How to Set Rental Pricing

August 28, 2020

There’s an art to setting rental pricing. According to The Balance Small Business, this basic rule of thumb applies: when the economy is bad, the demand for rentals can go up because people can no longer afford their homes and find they have no choice but to rent. A bad economy can also cause a greater demand for smaller, cheaper apartments because people have to downsize. Another example is, in the summer, the demand for larger apartments increases because families are trying to move before the school year starts.

How to Set Rental Pricing

It is an art to set rental pricing because of many factors. Not only do you want to check comparable rental listings in your local newspaper, online and on Craigslist, but several things can affect the price:

  • View– Apartments with a garden view are more desirable than those with a view of the parking lot.
  • Updates– Units with updated appliances, hardwood floors, or other amenities are more desirable.
  • Square Footage– A 1,000 square foot one bedroom is more desirable than a 700 square foot one bedroom.
  • Layout– Railroad style apartments are less desirable than other floor plans.
  • Floor Level– Higher floors are more desirable. The exception is a walk-up, where after the third floor, you will have to start lowering the price because people will not want to go up and down the stairs.
  • Extras– An extra closet, balcony or window makes a unit more desirable.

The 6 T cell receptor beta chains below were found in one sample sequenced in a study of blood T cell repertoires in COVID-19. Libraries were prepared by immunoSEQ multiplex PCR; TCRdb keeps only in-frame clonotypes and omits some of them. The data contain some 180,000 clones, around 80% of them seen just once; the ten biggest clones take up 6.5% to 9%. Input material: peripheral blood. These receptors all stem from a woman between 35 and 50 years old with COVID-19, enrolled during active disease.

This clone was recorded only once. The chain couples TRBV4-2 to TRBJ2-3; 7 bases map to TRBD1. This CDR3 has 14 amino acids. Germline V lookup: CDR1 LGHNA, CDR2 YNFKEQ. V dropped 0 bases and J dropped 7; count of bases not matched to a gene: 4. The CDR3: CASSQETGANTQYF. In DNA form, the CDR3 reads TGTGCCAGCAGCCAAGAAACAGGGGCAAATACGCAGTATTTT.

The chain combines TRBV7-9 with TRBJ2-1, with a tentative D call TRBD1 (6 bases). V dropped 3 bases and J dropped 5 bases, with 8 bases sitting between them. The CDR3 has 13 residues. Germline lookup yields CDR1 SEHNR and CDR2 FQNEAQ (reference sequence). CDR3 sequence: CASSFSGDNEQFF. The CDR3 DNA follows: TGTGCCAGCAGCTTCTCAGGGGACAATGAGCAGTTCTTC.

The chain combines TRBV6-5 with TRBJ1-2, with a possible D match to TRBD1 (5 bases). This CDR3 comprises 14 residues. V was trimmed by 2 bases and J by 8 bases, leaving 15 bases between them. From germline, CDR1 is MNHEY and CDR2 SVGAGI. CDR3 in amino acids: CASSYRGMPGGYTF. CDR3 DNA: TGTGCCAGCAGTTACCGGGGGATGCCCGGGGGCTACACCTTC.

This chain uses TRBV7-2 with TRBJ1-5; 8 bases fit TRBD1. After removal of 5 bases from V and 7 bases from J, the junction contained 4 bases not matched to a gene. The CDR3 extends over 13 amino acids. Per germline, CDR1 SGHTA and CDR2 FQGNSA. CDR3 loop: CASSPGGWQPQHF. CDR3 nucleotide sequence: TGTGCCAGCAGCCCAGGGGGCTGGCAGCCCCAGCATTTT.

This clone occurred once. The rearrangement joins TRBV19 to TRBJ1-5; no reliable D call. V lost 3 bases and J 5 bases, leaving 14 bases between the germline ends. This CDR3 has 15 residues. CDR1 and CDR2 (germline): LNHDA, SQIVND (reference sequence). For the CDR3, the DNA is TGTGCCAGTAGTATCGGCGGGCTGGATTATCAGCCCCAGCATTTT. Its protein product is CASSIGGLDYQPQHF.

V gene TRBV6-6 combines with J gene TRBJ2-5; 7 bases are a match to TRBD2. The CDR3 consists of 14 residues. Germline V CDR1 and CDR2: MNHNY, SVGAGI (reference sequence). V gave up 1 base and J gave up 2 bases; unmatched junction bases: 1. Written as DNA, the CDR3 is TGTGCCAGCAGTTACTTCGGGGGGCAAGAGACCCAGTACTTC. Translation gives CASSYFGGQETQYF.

Then we have geography. Rental prices are higher in more desirable parts of town. You can obtain the addresses for similar rental properties, particularly those properties with the same approximate value as your properties. Use the information to identify how geographic area affects rent prices. Consider geographic factors such as proximity to shopping malls, golf courses, roads, parks, and schools. Renters might pay a premium for properties when they are in attractive settings.

Cover All of Your Expenses

Everyone has a different goal when owning property. Regardless of your goal, the right rent should, at a minimum, be enough to cover all of your expenses for the property. The rent should cover:

  • Your principal, interest, taxes, and insurance (PITI0
  • Maintenance and repairs on the property and utilities
  • Vacancy costs. When there is a vacancy at an investment property, you do not have any cash flow from rental payments, resulting in you losing money for every month a rental home is vacant.

Finally, after you have settled on pricing per unit and are advertising its availability if you receive few calls, you will need to lower the rent you are asking. Conversely, increase rent prices if you receive many calls on properties.

Jane Perillo
2700 Kirkwood Highway
Newark, DE 19711
(302) 995-2535
(302) 995-2550 fax

Tenant Screening Made Easy:

Photo by Erik Mclean on Unsplash


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